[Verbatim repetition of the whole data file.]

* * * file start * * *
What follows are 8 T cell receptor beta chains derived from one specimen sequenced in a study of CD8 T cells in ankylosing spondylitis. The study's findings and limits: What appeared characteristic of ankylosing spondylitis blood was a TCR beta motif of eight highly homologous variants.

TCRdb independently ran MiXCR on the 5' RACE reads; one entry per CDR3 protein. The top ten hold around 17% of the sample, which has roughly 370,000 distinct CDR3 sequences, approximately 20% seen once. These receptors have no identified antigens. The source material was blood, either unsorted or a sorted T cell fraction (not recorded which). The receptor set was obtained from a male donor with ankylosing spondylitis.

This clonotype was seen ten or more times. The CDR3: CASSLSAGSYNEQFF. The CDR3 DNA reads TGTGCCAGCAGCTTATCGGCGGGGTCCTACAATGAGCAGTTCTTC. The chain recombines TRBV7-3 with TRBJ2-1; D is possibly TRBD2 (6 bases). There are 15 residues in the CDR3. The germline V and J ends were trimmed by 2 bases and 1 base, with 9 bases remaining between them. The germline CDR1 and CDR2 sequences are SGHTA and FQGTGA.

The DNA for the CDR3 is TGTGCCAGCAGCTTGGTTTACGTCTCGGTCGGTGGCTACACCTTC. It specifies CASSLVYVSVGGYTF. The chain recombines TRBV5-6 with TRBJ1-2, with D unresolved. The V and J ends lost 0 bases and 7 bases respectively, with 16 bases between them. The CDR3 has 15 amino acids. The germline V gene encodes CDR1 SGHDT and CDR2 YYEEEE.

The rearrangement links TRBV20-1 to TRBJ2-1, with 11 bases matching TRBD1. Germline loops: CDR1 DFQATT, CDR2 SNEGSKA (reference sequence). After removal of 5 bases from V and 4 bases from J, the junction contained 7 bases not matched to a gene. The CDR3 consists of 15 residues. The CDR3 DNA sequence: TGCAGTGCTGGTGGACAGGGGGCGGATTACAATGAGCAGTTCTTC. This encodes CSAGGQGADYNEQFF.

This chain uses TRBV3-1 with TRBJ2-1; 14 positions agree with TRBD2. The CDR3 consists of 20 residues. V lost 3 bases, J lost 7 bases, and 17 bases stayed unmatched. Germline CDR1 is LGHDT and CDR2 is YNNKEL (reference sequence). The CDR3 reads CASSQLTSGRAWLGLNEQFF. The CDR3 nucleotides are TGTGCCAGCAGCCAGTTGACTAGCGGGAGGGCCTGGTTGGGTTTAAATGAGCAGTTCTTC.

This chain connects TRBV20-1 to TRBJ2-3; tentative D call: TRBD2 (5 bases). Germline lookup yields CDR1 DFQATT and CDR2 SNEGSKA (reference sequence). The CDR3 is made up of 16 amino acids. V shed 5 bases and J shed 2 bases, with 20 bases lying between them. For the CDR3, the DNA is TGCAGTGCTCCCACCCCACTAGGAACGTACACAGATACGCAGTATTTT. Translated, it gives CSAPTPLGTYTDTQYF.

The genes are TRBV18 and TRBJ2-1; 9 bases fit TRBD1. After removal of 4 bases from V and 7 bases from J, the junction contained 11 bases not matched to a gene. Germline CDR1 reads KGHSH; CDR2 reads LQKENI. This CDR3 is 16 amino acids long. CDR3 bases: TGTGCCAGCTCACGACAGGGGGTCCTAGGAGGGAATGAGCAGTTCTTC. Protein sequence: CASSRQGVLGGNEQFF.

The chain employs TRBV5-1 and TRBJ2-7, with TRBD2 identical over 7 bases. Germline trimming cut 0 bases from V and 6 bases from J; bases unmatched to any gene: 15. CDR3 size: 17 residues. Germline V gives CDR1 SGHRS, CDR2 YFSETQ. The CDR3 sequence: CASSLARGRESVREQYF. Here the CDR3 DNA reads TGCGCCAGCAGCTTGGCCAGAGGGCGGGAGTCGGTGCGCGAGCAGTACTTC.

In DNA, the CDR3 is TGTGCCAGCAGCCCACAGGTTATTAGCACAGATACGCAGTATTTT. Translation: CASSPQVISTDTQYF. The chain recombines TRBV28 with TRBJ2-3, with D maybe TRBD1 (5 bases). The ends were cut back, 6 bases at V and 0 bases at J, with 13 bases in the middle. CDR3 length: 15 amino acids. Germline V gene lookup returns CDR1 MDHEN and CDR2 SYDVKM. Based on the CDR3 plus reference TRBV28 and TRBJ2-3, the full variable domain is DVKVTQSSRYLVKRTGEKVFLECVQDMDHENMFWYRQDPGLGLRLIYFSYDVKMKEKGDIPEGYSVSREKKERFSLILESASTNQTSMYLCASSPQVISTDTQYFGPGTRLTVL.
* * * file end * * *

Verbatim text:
What follows are 8 T cell receptor beta chains derived from one specimen sequenced in a study of CD8 T cells in ankylosing spondylitis. The study's findings and limits: What appeared characteristic of ankylosing spondylitis blood was a TCR beta motif of eight highly homologous variants.

TCRdb independently ran MiXCR on the 5' RACE reads; one entry per CDR3 protein. The top ten hold around 17% of the sample, which has roughly 370,000 distinct CDR3 sequences, approximately 20% seen once. These receptors have no identified antigens. The source material was blood, either unsorted or a sorted T cell fraction (not recorded which). The receptor set was obtained from a male donor with ankylosing spondylitis.

This clonotype was seen ten or more times. The CDR3: CASSLSAGSYNEQFF. The CDR3 DNA reads TGTGCCAGCAGCTTATCGGCGGGGTCCTACAATGAGCAGTTCTTC. The chain recombines TRBV7-3 with TRBJ2-1; D is possibly TRBD2 (6 bases). There are 15 residues in the CDR3. The germline V and J ends were trimmed by 2 bases and 1 base, with 9 bases remaining between them. The germline CDR1 and CDR2 sequences are SGHTA and FQGTGA.

The DNA for the CDR3 is TGTGCCAGCAGCTTGGTTTACGTCTCGGTCGGTGGCTACACCTTC. It specifies CASSLVYVSVGGYTF. The chain recombines TRBV5-6 with TRBJ1-2, with D unresolved. The V and J ends lost 0 bases and 7 bases respectively, with 16 bases between them. The CDR3 has 15 amino acids. The germline V gene encodes CDR1 SGHDT and CDR2 YYEEEE.

The rearrangement links TRBV20-1 to TRBJ2-1, with 11 bases matching TRBD1. Germline loops: CDR1 DFQATT, CDR2 SNEGSKA (reference sequence). After removal of 5 bases from V and 4 bases from J, the junction contained 7 bases not matched to a gene. The CDR3 consists of 15 residues. The CDR3 DNA sequence: TGCAGTGCTGGTGGACAGGGGGCGGATTACAATGAGCAGTTCTTC. This encodes CSAGGQGADYNEQFF.

This chain uses TRBV3-1 with TRBJ2-1; 14 positions agree with TRBD2. The CDR3 consists of 20 residues. V lost 3 bases, J lost 7 bases, and 17 bases stayed unmatched. Germline CDR1 is LGHDT and CDR2 is YNNKEL (reference sequence). The CDR3 reads CASSQLTSGRAWLGLNEQFF. The CDR3 nucleotides are TGTGCCAGCAGCCAGTTGACTAGCGGGAGGGCCTGGTTGGGTTTAAATGAGCAGTTCTTC.

This chain connects TRBV20-1 to TRBJ2-3; tentative D call: TRBD2 (5 bases). Germline lookup yields CDR1 DFQATT and CDR2 SNEGSKA (reference sequence). The CDR3 is made up of 16 amino acids. V shed 5 bases and J shed 2 bases, with 20 bases lying between them. For the CDR3, the DNA is TGCAGTGCTCCCACCCCACTAGGAACGTACACAGATACGCAGTATTTT. Translated, it gives CSAPTPLGTYTDTQYF.

The genes are TRBV18 and TRBJ2-1; 9 bases fit TRBD1. After removal of 4 bases from V and 7 bases from J, the junction contained 11 bases not matched to a gene. Germline CDR1 reads KGHSH; CDR2 reads LQKENI. This CDR3 is 16 amino acids long. CDR3 bases: TGTGCCAGCTCACGACAGGGGGTCCTAGGAGGGAATGAGCAGTTCTTC. Protein sequence: CASSRQGVLGGNEQFF.

The chain employs TRBV5-1 and TRBJ2-7, with TRBD2 identical over 7 bases. Germline trimming cut 0 bases from V and 6 bases from J; bases unmatched to any gene: 15. CDR3 size: 17 residues. Germline V gives CDR1 SGHRS, CDR2 YFSETQ. The CDR3 sequence: CASSLARGRESVREQYF. Here the CDR3 DNA reads TGCGCCAGCAGCTTGGCCAGAGGGCGGGAGTCGGTGCGCGAGCAGTACTTC.

In DNA, the CDR3 is TGTGCCAGCAGCCCACAGGTTATTAGCACAGATACGCAGTATTTT. Translation: CASSPQVISTDTQYF. The chain recombines TRBV28 with TRBJ2-3, with D maybe TRBD1 (5 bases). The ends were cut back, 6 bases at V and 0 bases at J, with 13 bases in the middle. CDR3 length: 15 amino acids. Germline V gene lookup returns CDR1 MDHEN and CDR2 SYDVKM. Based on the CDR3 plus reference TRBV28 and TRBJ2-3, the full variable domain is DVKVTQSSRYLVKRTGEKVFLECVQDMDHENMFWYRQDPGLGLRLIYFSYDVKMKEKGDIPEGYSVSREKKERFSLILESASTNQTSMYLCASSPQVISTDTQYFGPGTRLTVL.